When did Hanukkah become important to American Jews?

It’s commonly claimed that Hanukkah was a sparsely celebrated holiday until the 20th century among Jews, and that it only took off as a response to the cultural ubiquity of Christmas. Now it is so popular among American Jews that some surveys hold it is second only to Passover as the most observed holiday. My question is when exactly did Hanukkah become anything more than a minor festival for American Jews? Was there an orchestrated campaign to make it popular? And for Jews in countries like England and Israel, is it anywhere near as popular as it is in the US?

That’s a good question. I bet most people in America, Jews included, don’t realize that Hanukkah is supposed to be a minor festival with a little bit of money only given to the kids. Adults giving each other Hanukkah presents is a recent innovation. In my memory, which goes back to the late 1960’s it has been a big deal.

I was raised Jewish (Reform) in the 50s. We were one of only a few Jewish families in our neighborhood and my parents didn’t want us to feel left out, so we got presents on all eight days of Hanukkah and also on Christmas. So making a “big deal” of Hanukkah, at least in our case, went back to the 50s.

One version of the answer.

As DSeid alluded to, Hanukkah is a big deal here in Israel. While gift-giving isn’t a huge part of it (although it does exist, mainly with kids), it’s still one of the most popular holidays, with some of the best food, the best songs and the best activities. It’s one of those holidays that even many die-hard atheists have no problem taking part in.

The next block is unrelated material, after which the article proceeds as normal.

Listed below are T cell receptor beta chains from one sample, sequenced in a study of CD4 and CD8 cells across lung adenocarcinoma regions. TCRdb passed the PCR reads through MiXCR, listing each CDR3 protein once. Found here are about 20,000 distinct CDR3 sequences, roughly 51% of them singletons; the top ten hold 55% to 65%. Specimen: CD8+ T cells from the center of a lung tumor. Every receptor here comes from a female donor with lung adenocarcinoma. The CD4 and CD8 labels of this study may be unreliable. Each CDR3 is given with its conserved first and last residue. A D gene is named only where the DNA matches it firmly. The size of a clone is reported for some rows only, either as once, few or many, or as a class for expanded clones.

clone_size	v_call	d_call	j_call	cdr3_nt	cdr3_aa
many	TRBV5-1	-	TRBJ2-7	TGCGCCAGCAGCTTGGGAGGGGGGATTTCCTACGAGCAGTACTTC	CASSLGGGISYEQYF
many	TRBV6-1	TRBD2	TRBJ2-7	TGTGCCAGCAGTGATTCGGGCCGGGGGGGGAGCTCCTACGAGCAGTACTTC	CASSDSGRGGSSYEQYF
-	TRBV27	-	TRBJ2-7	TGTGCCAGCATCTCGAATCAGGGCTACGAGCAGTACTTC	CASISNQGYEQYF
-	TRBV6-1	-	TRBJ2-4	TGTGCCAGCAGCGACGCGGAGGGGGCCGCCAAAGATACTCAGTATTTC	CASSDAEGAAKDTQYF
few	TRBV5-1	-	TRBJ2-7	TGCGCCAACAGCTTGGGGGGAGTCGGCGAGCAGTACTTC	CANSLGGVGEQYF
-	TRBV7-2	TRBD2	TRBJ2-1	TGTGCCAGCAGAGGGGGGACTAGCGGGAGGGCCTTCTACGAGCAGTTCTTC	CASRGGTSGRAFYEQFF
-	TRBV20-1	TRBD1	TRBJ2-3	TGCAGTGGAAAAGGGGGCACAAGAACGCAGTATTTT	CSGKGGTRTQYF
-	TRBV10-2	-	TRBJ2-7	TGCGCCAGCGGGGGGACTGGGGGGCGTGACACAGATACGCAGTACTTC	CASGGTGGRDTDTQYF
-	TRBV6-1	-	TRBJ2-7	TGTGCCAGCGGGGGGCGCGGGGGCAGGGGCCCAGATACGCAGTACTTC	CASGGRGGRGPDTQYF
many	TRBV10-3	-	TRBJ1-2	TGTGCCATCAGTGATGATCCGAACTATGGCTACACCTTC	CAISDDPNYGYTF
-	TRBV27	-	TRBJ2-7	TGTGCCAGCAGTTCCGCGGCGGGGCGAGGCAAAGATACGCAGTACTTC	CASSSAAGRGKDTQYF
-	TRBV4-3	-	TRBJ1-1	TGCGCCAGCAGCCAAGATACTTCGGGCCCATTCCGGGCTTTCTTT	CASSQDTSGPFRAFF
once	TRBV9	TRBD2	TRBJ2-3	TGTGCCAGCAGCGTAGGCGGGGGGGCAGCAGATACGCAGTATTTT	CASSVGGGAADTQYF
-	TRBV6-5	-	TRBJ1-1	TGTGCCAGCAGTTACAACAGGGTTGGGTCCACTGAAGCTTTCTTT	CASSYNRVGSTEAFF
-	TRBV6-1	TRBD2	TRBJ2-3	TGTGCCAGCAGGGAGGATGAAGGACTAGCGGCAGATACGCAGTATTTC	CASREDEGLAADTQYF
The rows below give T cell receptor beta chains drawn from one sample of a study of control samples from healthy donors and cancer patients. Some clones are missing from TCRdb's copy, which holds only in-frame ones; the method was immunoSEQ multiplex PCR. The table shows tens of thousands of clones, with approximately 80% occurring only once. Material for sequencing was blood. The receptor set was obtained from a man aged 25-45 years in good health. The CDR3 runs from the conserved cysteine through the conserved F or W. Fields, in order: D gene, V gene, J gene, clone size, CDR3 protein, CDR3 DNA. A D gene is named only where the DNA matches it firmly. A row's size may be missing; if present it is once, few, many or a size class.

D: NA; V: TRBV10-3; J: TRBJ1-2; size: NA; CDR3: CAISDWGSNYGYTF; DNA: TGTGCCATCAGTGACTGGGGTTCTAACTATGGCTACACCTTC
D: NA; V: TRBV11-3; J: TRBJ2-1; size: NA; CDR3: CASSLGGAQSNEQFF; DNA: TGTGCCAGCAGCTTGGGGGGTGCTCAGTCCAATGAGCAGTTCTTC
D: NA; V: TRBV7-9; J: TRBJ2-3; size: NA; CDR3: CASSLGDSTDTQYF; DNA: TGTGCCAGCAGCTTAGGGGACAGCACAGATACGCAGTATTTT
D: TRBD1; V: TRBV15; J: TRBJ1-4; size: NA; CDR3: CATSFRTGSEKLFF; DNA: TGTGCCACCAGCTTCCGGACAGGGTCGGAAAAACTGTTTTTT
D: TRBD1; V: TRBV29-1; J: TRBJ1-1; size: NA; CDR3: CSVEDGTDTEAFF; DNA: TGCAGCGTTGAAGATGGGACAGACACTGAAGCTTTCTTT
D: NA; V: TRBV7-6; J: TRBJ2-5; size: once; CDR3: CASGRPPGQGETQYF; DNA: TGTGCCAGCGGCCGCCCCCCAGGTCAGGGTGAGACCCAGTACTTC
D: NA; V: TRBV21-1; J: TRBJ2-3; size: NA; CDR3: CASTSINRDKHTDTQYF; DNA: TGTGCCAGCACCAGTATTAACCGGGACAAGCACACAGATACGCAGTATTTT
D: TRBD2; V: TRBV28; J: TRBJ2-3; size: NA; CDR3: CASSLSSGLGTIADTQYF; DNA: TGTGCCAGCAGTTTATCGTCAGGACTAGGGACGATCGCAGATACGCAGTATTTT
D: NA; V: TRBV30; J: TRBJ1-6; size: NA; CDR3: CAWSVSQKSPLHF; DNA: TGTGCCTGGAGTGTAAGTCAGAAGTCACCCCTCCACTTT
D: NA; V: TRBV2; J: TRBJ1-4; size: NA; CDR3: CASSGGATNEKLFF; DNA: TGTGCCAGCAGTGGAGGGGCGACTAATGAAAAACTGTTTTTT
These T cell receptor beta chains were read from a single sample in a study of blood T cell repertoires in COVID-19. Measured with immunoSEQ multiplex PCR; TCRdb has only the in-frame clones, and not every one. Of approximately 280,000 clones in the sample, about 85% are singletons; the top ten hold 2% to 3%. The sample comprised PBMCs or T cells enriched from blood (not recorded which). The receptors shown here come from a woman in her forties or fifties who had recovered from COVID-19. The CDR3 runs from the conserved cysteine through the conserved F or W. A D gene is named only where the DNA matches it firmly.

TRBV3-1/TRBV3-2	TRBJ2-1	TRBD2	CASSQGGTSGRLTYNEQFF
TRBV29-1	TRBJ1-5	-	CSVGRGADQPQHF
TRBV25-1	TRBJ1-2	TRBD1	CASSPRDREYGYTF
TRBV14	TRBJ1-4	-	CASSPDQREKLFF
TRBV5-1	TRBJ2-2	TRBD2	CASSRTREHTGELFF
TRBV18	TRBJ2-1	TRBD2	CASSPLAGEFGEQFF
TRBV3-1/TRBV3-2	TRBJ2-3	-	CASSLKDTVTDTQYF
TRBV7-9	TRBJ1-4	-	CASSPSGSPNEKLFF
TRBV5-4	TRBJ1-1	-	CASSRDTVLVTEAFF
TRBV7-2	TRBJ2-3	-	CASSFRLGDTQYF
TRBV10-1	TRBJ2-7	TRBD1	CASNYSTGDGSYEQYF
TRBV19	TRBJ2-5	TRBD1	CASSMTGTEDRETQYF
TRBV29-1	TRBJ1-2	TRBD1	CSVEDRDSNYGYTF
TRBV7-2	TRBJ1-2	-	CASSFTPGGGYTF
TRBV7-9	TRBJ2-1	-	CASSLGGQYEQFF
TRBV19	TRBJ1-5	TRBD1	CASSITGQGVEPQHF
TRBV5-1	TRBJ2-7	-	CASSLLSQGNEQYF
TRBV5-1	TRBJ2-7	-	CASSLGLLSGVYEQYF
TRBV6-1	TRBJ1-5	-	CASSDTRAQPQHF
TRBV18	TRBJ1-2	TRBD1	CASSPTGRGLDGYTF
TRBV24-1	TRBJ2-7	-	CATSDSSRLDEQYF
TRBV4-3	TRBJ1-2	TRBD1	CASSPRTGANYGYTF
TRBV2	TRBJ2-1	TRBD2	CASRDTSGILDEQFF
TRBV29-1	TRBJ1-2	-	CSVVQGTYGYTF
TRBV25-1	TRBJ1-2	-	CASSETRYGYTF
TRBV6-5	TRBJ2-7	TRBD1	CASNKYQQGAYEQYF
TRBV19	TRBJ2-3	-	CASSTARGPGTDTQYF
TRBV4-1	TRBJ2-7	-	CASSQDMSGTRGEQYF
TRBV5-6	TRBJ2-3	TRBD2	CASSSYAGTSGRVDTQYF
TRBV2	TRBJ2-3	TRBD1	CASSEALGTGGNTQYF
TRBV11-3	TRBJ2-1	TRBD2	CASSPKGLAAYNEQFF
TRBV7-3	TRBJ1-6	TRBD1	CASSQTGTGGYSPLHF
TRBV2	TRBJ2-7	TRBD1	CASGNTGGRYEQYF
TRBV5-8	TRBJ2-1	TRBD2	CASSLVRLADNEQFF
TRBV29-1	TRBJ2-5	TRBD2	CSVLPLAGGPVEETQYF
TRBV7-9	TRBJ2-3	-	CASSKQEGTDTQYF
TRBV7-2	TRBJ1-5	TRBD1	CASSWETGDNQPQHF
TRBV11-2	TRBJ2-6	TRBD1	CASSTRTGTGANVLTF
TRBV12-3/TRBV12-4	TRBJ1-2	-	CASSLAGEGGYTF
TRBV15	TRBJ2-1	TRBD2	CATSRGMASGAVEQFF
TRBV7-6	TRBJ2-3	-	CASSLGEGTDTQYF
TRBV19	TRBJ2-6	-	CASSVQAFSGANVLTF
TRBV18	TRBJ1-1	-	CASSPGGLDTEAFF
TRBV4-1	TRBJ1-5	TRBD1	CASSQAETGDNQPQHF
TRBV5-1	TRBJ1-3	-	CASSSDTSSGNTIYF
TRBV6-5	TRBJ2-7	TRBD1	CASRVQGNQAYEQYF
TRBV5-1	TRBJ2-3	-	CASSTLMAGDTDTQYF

Of course, the fact that it’s an eight-day school vacation - and the only vacation between early autumn and spring - also helps.

Has it always been so? About 15 years ago a friend of mine who grew up in Israel told me that it was a very minor holiday.

When I was growing up in the 40s, it was a very minor holoday. We kids received small gifits, mainly things like chocolate “money” (foil-wrapped chcolate disks) and adults never gave gifts to each other. We did get Christmas presents, though, but a tree was considered rather too Christian. To our kids (but only ours), we gave rather more substantial presents at Chanukah and nothing at Christmas. This thread is the first I have heard of adults receiving gifts. I am astonished and appalled. Astonished because it is new to me and unexpected. Appalled because… I think of my sister married into an Italian family who told me maybe 20 years ago (so adjust the numbers) that each year she and her husband gave gifts worth about $2000 to his relatives and receive gifts worth about the same from them. In particular, MIL must receive a gift worth at least $500 or there’s be hell to pay. And had she been from such a family, you would have to double those numbers. What this meant was all her luxury spending was chosen by people who hadn’t the foggiest idea what she and her husband really wanted. I’ll buy my own luxury things, thank you. We give gifts to our grandchildren, but not our children, who are grown. And we very rarely get gifts and, when we do, it is either something minor or else a major gift (e.g. an all-expense trip to Hawaii for a week) that the giver (my son) wants to give in order to share his family’s vacation and, in any case, not for a made-for-marketers occasion.

In my family the adult kids give gifts to parents and adult siblings give gifts to each other. I think that it’s bullshit. I few years ago, I opted out of the whole thing and declared that I would only give gifts to nieces and nephews (no kids of my own.)

About the same time that Hispanics in the US started celebrating Cinco de Mayo, which is celebrated in Mexico mainly in the state of Puebla.